Special Trees

All trees are special in some way, but at Arley Arboretum there are some particularly interesting residents.

Arley Arboretum is home to some of the most stunning gardens found anywhere in the UK. These include our beautifully restored Italian Garden, the magical Magnolia Garden, our spectacular display of Rhododendrons and Azaleas, a fine collection of Acers and a selection of special tree species.

74. Whitty Pear (Sorbus Domestic, True Service)

  • Thought to be brought in by the Romans, but now declared indigenous to Worcestershire, Shropshire, Wales, and in particular the Wyre Forest area
  • Looks like a mountain Ash, but in fact it’s very rare!
  • Tiny little apple/pear-shaped fruit in autumn, with leaves in summer

74. Whitty Pear (Sorbus Domestic, True Service)

  • Thought to be brought in by the Romans, but now declared indigenous to Worcestershire, Shropshire, Wales, and in particular the Wyre Forest area
  • Looks like a mountain Ash, but in fact it’s very rare!
  • Tiny little apple/pear-shaped fruit in autumn, with leaves in summer

78. Maidenhair Tree (Ginkgo Biloba)

  • Planted around 1820 (One of the first here)
  • Rare in the Lebanon
  • Evergreen
  • Loses branches when it snows, as the branches hold huge layers of snow

78. Maidenhair Tree (Ginkgo Biloba)

  • Planted around 1820 (One of the first here)
  • Rare in the Lebanon
  • Evergreen
  • Loses branches when it snows, as the branches hold huge layers of snow

81. Common Lime (Tilia x Europaea)

  • Nicknamed the ‘petticoat’
  • Measured at 25.69m tall in 2008
  • May contain rabbits at play as they love hiding in the epicormic growth at the bottom
  • Aphid droppings under it (Wouldn’t want to park your car underneath!)
  • Bees can often be found rolling around the floor under this tree during the summer, as they get drunk on the nectars from the flowers!

81. Common Lime (Tilia x Europaea)

  • Nicknamed the ‘petticoat’
  • Measured at 25.69m tall in 2008
  • May contain rabbits at play as they love hiding in the epicormic growth at the bottom
  • Aphid droppings under it (Wouldn’t want to park your car underneath!)
  • Bees can often be found rolling around the floor under this tree during the summer, as they get drunk on the nectars from the flowers!

87. Black Walnut (Juglans Nigra)

  • Planted in 1877 by Sir Joseph Hooker on birth of Robert Woodward
  • Produces edible walnuts which are much smaller but not as tasty as common walnuts
  • The shells of the walnuts used to be used as clothes dye and sometimes, even picking one up stained your hands black for weeks!

87. Black Walnut (Juglans Nigra)

  • Planted in 1877 by Sir Joseph Hooker on birth of Robert Woodward
  • Produces edible walnuts which are much smaller but not as tasty as common walnuts
  • The shells of the walnuts used to be used as clothes dye and sometimes, even picking one up stained your hands black for weeks!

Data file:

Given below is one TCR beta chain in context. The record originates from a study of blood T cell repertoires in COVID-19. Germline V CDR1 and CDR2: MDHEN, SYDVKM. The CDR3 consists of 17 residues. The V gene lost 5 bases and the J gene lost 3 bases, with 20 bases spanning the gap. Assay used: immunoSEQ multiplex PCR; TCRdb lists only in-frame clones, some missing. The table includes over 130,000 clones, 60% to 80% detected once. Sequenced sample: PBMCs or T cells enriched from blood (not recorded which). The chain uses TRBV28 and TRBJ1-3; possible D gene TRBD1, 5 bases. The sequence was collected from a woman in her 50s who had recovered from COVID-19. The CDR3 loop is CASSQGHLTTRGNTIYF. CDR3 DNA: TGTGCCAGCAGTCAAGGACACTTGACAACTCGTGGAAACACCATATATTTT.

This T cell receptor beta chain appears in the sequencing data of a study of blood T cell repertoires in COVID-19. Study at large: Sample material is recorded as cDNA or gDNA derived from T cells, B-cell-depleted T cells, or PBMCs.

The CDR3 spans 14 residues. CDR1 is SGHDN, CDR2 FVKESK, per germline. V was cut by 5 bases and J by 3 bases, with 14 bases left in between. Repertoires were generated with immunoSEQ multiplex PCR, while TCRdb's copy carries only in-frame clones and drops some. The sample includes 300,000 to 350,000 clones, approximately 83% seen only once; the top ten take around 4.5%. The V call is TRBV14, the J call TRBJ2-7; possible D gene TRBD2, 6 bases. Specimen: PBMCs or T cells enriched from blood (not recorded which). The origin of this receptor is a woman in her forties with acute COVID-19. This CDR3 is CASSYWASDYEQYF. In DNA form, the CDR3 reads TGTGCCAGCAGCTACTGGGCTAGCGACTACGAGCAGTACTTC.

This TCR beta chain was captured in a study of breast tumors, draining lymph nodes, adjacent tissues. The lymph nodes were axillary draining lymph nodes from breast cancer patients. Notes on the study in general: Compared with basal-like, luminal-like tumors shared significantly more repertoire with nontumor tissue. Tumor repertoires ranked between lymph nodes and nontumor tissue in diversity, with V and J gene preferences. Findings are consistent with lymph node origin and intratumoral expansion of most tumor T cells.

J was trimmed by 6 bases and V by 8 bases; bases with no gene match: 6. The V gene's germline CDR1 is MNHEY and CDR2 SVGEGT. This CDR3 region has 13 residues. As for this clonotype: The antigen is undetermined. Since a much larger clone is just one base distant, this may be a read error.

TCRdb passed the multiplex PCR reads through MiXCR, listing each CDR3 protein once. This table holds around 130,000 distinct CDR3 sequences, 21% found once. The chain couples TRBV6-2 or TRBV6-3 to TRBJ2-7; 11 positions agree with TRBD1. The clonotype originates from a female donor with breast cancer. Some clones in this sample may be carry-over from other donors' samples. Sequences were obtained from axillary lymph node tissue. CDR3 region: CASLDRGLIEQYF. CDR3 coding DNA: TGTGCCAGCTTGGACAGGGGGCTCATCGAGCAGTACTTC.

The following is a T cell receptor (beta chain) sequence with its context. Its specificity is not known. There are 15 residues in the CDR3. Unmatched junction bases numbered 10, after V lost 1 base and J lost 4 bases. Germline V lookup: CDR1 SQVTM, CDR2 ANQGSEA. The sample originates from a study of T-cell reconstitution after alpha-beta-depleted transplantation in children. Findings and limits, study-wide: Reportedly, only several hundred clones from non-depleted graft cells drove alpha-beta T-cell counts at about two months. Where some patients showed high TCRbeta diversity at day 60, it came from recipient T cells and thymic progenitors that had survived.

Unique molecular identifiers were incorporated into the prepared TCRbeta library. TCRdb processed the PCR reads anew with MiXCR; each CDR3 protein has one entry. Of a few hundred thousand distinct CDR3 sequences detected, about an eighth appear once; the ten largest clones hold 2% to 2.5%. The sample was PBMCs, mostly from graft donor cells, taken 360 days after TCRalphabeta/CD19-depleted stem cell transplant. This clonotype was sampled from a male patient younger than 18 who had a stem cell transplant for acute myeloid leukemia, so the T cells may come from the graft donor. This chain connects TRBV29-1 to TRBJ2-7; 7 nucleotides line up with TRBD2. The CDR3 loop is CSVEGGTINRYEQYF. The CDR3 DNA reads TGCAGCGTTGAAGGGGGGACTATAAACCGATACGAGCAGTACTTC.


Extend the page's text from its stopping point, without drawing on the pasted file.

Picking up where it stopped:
411. Paperbark Maple (Acer Griseum)

  • This particular Acer is one of the tallest of its type in the UK
  • Beautiful autumn colour and interesting bark all year round
  • Measured 13.68m in 2007

411. Paperbark Maple (Acer Griseum)

  • This particular Acer is one of the tallest of its type in the UK
  • Beautiful autumn colour and interesting bark all year round
  • Measured 13.68m in 2007

138. Monkey Puzzle Tree (Araucaria Araucana)

  • These trees are now found mainly in South America/Chile but we actually had lots of them in the UK before the ice age!
  • Rare in its native country but more and more forests are being planted in South America to harvest this tree for timber, as it has a very pale wood, it grows very straight and very quickly
  • It has edible seeds
  • Measured at 22.12m in 2007
  • Fossilised wood from the Monkey Puzzle Tree has been mined since the Bronze Age but became popular for Jewellery in the Victorian era. It is still do this day mined in Whitby, which is famous for its Whitby Jet jewellery

138. Monkey Puzzle Tree (Araucaria Araucana)

  • These trees are now found mainly in South America/Chile but we actually had lots of them in the UK before the ice age!
  • Rare in its native country but more and more forests are being planted in South America to harvest this tree for timber, as it has a very pale wood, it grows very straight and very quickly
  • It has edible seeds
  • Measured at 22.12m in 2007
  • Fossilised wood from the Monkey Puzzle Tree has been mined since the Bronze Age but became popular for Jewellery in the Victorian era. It is still do this day mined in Whitby, which is famous for its Whitby Jet jewellery

162. Crimean Pine (Pinus Nigra Pallasiana) (Caramanica)

  • The unique shape of the Crimean Pine is often described as ‘organ pipes’. The branches grow vertically and look like a tree coming off another tree!
  • This particular tree has possibly the biggest girth of this type of tree in the UK (2007 measurements)
  • Best grown in Scotland because of the weather
  • Insects and bats love the bark which has deep crevices
  • 30m+ in 2007

162. Crimean Pine (Pinus Nigra Pallasiana) (Caramanica)

  • The unique shape of the Crimean Pine is often described as ‘organ pipes’. The branches grow vertically and look like a tree coming off another tree!
  • This particular tree has possibly the biggest girth of this type of tree in the UK (2007 measurements)
  • Best grown in Scotland because of the weather
  • Insects and bats love the bark which has deep crevices
  • 30m+ in 2007

178. Lucombe Oak (Quercus x Hispanica “Luconbeana”)

  • Cross between Turkey Oak and Cork Oak